The other thing that can bother toddlers, and indeed almost everyone on a flight, is the noise from the engines and the general cabin noise generated when there are many people in a small place. It can cause stress to babies and toddlers, leading to irritability and crying.
A good pair of flight earplugs for children could be a great help. When they are worn, and the child is used to them, they will reduce the noise considerably, and if you have plugs that were designed for flying, they will help the pressure equalize on both sides of the ear at a more consistent rate. This means the discomfort or pain is reduced significantly.
An excellent tip for toddler earplugs is to get the kids to wear the earplugs at home for a few days before the first time they fly. This will allow them to get used to the plugs, as the first few times you put them in, they will get pulled out again within a few minutes. If the child has worn them a few times before flying, they will stay in for a few hours.
As most of us know, cold weather can cause your ears to hurt. But once they warm up again, then they are fine, and there is no lasting damage. But this is not always the case. Sometimes the cold can cause ear problems, which could have been easily avoided by wearing a hooded top, or better still, ear muffs.
Cold weather can cause a problem called Exostosis, more commonly known as “surfer’s ear.” (Surfers get this a lot as they spend a lot of time in cold water, hence the name.)
Exostosis is the body trying to provide a barrier to the cold. With this condition, the ear canal has abnormal bone growths. In the ear canal, bone grows on top of the bone that is already present. It thickens around the ear canal, causing the opening to become narrower.
With a narrower canal, it becomes more difficult to hear, and wax builds up as it is harder for it to move through the ear canal. The wax and water can get trapped in the ear, and if this happens, bacteria will grow, causing ear infections.
People with Exostosis are far more likely to get pain, tinnitus, and hearing problems. These difficulties can be avoided by wearing earmuffs or a hat on wintry days.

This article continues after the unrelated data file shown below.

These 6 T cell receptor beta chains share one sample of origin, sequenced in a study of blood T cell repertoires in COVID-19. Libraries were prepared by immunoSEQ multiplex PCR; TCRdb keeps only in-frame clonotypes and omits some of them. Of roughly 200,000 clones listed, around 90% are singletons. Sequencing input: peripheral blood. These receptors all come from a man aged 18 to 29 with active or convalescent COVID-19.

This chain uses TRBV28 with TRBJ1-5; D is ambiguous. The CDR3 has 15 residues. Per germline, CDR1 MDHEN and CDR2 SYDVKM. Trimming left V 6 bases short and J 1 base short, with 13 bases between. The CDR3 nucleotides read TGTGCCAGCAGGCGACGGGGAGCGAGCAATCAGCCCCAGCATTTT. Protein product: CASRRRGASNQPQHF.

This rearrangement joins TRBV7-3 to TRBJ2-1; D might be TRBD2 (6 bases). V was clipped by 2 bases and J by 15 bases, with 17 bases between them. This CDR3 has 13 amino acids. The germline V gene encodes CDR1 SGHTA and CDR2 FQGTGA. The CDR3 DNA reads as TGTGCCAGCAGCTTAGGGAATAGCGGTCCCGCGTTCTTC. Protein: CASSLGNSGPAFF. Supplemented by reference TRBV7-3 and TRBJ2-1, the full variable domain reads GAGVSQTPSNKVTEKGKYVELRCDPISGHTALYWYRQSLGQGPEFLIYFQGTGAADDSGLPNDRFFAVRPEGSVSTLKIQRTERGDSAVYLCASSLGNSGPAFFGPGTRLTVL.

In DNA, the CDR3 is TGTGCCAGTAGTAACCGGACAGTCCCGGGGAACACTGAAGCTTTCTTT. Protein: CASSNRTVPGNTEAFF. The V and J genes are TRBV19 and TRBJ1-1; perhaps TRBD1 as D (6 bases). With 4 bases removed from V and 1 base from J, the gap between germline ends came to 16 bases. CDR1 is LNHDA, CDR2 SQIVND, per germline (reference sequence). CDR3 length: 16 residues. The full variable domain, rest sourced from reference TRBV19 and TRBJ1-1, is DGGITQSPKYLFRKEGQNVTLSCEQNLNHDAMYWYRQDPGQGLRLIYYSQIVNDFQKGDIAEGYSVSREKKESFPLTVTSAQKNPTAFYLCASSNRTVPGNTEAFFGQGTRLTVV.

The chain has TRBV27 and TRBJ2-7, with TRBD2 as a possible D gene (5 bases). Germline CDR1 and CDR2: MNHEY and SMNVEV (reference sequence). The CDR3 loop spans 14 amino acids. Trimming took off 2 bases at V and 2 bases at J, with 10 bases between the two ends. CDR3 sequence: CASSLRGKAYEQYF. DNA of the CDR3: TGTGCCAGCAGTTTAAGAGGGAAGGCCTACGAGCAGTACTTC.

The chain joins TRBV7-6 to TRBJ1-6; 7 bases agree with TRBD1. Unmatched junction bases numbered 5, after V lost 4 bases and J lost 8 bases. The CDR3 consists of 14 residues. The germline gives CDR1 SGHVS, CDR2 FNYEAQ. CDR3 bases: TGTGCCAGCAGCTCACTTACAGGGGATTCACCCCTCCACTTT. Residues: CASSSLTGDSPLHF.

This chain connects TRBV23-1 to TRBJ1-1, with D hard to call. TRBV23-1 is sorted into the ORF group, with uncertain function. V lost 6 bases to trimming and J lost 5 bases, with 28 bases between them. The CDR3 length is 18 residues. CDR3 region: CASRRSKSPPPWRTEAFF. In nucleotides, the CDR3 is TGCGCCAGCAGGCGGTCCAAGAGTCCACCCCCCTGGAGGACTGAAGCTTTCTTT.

Hearing protection in noisy places can be really useful when you have toddlers, for the following reasons
The ears of a toddler are more sensitive than yours as an adult. This means that they are more vulnerable to prolonged sounds and loud noises. At a young age, permanent hearing damage can occur quickly, and hearing damage is permanent.
Research shows that one in eight babies and toddlers has suffered some mild degree of hearing damage. This is permanent and can be easily avoided. Keep children from noisy environments, and if this is not possible, use hearing protection.
I have a more detailed article on Infant Hearing Protection Here
When we are born, usually we have great hearing (This may not be true if you have a family history of hearing problems like me!). Your toddler’s hearing needs to be looked after until they are old enough to make their own decisions on this type of thing.
Children’s hearing differs from adults, and is more sensitive, and ear infections are far more common. Ear protection does not have to be expensive, and can be a worthwhile investment in your child’s health. It is far better to use protection to prevent a problem than to have to suffer through it. Then pay for the treatment (which can be far more expensive!)
Please Note: Just because an ear defender is marked, for example, "Gunshot" - it will still cover other things, like "explosions"
Below are the recommended ear protectors for your toddler. A set has been chosen from each category of water, air pressure, temperature, and sound. These have been selected as the price that they are sold at is very reasonable, and also because they have a lot of positive independent reviews from other parents who have purchased and used the products.
Should you have any doubts, click the link and read some of these reviews. You will not be disappointed with the products recommended here!
The following are the best earplugs (They go from low price to high price.)
Last update on 2021-12-05 / Affiliate links / Images from Amazon Product Advertising API
Ear infections can be excruciating for toddlers, and they can get them often. Below are five things that you can try to help relieve that pain:
If your child is very young and has a painful earache, they cannot tell you. Below are some common signs of earache in a toddler.
Yes! Loud music is awful for everyone, and kids can be stupid and play music or games much too loud.
When buying earphones for any kids, it is always a good idea to get buds that stop the volume being turned up to dangerously high levels. This type of plug will not go over approximately 82dB in volume. This level is safe for many hours at a time.
If you require more information, please check these references
onlinelibrary.wiley.com , article, “Hearing Conservation Education Programs for Children”, retrieved on, Tue 05-November-2019
lshss.pubs.asha.org , article, “The Effectiveness of an Educational Hearing Conservation Program for Elementary School Children”, retrieved on, Tue 05-November-2019
www.tandfonline.com , article, “Randomized trial of four noise-induced hearing loss and tinnitus prevention interventions for children”, retrieved on, Tue 05-November-2019